As the US steel market turns the page on another year and returns from the holiday period there has been renewed momentum on domestic scrap prices while finished steel levels have also risen.
Steelmakers watched as scrap inventories and prices tumbled through most of the second half of 2022. December signaled the inflexion point on domestic scrap prices with momentum continuing into January. The Argus #1 busheling price in January was up by more than 27% since November levels. Domestic mills have had to restock on scrap even in the face of still moderate finished steel demand.
US HRC and prime scrap
The spread between hot-rolled coil and #1 busheling remained mostly consistent since early December as higher coil prices continue to be offset by rising scrap prices. US HRC prices were at their highestA runup in in export prices to Turkey ahead of the US domestic January trade temporarily widened the spread as high as $66/mt, the largest since April 2022. However, the resurgent domestic US market quickly closed the gap as January prices marked a second month of increases. The spread between average US shredded scrap prices and the CFR Turkey price was in the low $20/mt range. levels since early October 2022 with steelmakers continuing to attempt to raise prices. Still, scrap prices were at their highest levels since August keeping the spread between at around $377/st.
Cleveland-Cliffs on 17 January announced it would be attempting to move its customers minimum HRC base price to $800/st while the week prior Nucor announced plans to raise sheet prices by $50/st. The latest Argus US HRC price moved up to $750/st on an ex-works Midwest basis. Domestic steel buyers have shown some renewed demand at the start of the year but remain cautious on the sustainability of higher prices. Currently, lagging monthly contract prices for coil are helping to boost domestic mill order books with pricing being more advantageous than the spot market.
US prime scrap and pig iron
The gap between domestic US pig iron and ferrous scrap prices tightened from December 2022. Still, the gap has widened slightly through January on the back of higher pig iron levels. The premium for imported pig iron on a CFR New Orleans basis compared to #1 busheling prices in Detroit dipped as low as $46/mt at the end of 2022 but moved back up to $79/mt in the second week of January. Pig iron prices have only been below a $100/mt premium to busheling prices for a brief period in late July and early August 2022 since the start of Russia’s war with Ukraine.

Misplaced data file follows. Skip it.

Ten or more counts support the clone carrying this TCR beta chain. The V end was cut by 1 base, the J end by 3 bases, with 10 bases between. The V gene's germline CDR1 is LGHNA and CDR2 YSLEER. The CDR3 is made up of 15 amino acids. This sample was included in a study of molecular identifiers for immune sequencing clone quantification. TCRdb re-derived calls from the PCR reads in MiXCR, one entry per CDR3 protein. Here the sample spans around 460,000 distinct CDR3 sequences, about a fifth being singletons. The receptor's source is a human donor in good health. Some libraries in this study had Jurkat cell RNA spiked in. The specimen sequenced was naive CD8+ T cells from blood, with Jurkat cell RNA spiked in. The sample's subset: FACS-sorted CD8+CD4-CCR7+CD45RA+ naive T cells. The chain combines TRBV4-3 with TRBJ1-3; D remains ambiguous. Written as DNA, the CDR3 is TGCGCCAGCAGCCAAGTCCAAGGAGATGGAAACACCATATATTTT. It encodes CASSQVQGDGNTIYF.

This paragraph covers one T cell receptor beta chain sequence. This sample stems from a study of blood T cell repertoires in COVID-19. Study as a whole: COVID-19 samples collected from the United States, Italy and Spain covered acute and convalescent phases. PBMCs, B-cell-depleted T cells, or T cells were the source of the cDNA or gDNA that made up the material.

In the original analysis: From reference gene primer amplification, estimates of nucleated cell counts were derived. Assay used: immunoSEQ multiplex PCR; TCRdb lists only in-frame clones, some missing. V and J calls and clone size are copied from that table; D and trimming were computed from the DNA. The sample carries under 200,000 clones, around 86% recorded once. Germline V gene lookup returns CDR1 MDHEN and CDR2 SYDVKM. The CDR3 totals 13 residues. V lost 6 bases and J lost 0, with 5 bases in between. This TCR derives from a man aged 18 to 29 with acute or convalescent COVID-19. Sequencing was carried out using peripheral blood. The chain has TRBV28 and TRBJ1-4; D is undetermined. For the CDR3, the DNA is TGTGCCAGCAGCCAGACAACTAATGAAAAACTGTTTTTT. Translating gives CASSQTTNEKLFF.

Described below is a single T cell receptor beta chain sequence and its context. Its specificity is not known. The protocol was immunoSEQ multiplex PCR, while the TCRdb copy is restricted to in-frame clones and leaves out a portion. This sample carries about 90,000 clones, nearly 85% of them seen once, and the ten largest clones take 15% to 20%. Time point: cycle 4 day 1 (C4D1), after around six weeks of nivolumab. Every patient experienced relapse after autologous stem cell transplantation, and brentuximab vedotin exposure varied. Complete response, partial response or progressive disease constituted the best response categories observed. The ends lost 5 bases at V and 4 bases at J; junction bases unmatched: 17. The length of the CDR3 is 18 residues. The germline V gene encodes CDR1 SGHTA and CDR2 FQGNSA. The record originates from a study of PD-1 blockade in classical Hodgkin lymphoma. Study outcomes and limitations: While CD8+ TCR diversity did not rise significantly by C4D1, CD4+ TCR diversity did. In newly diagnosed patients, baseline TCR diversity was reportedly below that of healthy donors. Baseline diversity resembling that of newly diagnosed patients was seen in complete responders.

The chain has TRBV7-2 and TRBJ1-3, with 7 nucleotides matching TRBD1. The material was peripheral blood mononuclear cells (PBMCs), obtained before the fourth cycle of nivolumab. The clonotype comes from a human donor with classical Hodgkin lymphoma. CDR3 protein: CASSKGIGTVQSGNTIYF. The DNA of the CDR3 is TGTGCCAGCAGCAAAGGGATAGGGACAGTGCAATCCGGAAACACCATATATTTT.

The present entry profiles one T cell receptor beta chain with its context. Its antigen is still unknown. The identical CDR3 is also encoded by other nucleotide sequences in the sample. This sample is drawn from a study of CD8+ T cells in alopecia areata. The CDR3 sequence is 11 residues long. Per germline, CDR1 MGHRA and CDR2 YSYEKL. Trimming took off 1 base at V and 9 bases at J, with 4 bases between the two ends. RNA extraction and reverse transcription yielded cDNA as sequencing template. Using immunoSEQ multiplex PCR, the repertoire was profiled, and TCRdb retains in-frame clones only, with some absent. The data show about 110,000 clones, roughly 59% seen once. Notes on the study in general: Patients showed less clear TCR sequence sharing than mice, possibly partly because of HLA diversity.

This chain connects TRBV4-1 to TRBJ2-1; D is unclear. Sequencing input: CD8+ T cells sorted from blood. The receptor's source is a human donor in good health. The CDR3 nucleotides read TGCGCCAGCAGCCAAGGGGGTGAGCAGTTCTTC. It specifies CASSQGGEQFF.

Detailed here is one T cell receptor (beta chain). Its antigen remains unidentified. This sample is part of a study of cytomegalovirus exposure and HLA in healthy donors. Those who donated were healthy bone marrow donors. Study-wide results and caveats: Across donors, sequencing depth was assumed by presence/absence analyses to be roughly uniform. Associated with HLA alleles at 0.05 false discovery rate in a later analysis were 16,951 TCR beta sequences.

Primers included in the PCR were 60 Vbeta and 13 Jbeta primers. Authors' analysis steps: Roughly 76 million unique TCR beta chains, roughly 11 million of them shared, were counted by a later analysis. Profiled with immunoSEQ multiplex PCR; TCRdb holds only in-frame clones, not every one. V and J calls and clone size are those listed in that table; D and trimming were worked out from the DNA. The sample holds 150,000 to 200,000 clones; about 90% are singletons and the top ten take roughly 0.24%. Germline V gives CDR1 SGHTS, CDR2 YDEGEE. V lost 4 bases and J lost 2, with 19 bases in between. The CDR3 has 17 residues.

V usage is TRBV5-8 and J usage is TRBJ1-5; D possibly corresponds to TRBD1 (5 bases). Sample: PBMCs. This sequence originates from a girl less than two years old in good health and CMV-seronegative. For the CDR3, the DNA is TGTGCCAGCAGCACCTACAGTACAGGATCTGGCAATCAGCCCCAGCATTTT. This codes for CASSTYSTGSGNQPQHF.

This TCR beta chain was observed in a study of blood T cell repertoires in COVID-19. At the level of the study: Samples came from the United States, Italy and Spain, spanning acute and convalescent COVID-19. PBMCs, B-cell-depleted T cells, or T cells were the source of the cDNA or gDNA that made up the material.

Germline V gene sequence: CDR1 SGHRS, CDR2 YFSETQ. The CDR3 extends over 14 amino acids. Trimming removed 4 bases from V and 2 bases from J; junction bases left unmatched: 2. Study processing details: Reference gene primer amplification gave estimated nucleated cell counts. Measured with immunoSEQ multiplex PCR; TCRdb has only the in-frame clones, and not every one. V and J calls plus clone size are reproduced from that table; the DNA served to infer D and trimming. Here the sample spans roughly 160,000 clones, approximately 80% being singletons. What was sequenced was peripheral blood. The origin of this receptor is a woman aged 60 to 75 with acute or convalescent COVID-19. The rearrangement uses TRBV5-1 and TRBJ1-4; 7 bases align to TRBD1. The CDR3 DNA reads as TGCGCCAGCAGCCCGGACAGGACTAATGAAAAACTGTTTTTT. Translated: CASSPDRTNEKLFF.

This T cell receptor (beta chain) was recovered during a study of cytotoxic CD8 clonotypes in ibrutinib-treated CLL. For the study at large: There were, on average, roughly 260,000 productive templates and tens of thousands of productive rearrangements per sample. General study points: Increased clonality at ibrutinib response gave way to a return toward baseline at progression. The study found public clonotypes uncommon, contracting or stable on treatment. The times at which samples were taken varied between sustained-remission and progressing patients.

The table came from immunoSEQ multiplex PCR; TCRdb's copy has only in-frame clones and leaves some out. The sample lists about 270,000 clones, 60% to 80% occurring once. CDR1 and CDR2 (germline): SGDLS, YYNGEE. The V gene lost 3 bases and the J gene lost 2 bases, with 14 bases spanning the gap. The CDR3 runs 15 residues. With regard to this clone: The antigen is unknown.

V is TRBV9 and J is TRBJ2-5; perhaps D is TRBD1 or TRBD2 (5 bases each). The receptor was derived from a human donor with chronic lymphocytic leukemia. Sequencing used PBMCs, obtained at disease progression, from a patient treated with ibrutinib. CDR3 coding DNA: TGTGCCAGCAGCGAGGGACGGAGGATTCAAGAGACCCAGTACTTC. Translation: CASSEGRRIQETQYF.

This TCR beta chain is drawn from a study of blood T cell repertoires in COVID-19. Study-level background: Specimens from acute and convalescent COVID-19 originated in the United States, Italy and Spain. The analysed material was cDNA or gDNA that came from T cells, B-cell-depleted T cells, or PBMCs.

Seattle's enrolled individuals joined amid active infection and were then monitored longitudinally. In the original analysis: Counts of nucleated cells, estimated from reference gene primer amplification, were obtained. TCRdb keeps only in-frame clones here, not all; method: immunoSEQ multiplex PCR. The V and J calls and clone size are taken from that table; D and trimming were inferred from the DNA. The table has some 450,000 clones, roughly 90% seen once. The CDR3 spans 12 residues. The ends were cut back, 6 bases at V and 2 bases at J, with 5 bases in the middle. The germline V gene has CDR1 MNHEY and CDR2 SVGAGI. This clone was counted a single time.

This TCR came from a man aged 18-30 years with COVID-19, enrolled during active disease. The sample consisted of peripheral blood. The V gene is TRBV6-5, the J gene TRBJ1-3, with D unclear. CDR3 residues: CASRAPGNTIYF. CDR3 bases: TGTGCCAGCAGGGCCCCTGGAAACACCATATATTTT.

Pig iron prices have been mostly rangebound since July 2022, trading in $90.25/mt band over that time frame with recent prices at $480/mt CFR New Orleans near the bottom of the band. The tighter spread on pig iron was able to keep a premium on US prime scrap prices as they fell for seven months into December. However, with the US scrap market momentum in December carrying into January, the gap has been sustained below $100/mt.
US obsolete grades and exports
A runup in in export prices to Turkey ahead of the US domestic January trade temporarily widened the spread as high as $66/mt, the largest since April 2022. However, the resurgent domestic US market quickly closed the gap as January prices marked a second month of increases. The spread between average US shredded scrap prices and the CFR Turkey price was in the low $20/mt range.
Domestic and International HRC
Global steel prices tracked US prices higher with all markets finding their floors in late November 2022. US prices continue to carry a marginal premium to European prices of around $21/st. The lack of discount to US prices and wariness around sustained higher domestic prices is likely to keep commodity-grade imports at bay.
In China, prices were at a $180/st discount to US prices on a fob Tianjin basis compared to $790/st discount a year ago.
Who’s in the driver’s seat?
Halfway through the first month of the year, it appears that scrap price momentum has helped to support steel price increases. Both markets have benefited from restocking at the beginning of the year that has supported higher prices. The remainder of the first quarter should be more telling on overall strength of both markets as real demand levels become more apparent. The prospect of higher scrap consumption driven by new capacity in the US remained capped by stubbornly low mill utilization rates. It remains to be seen if steel demand will be strong enough to maintain the higher prices and generate additional needs for scrap. Domestic steelmakers should find some additional support by less competitive import pricing as global markets have followed a similar trajectory to the US since November of last year.
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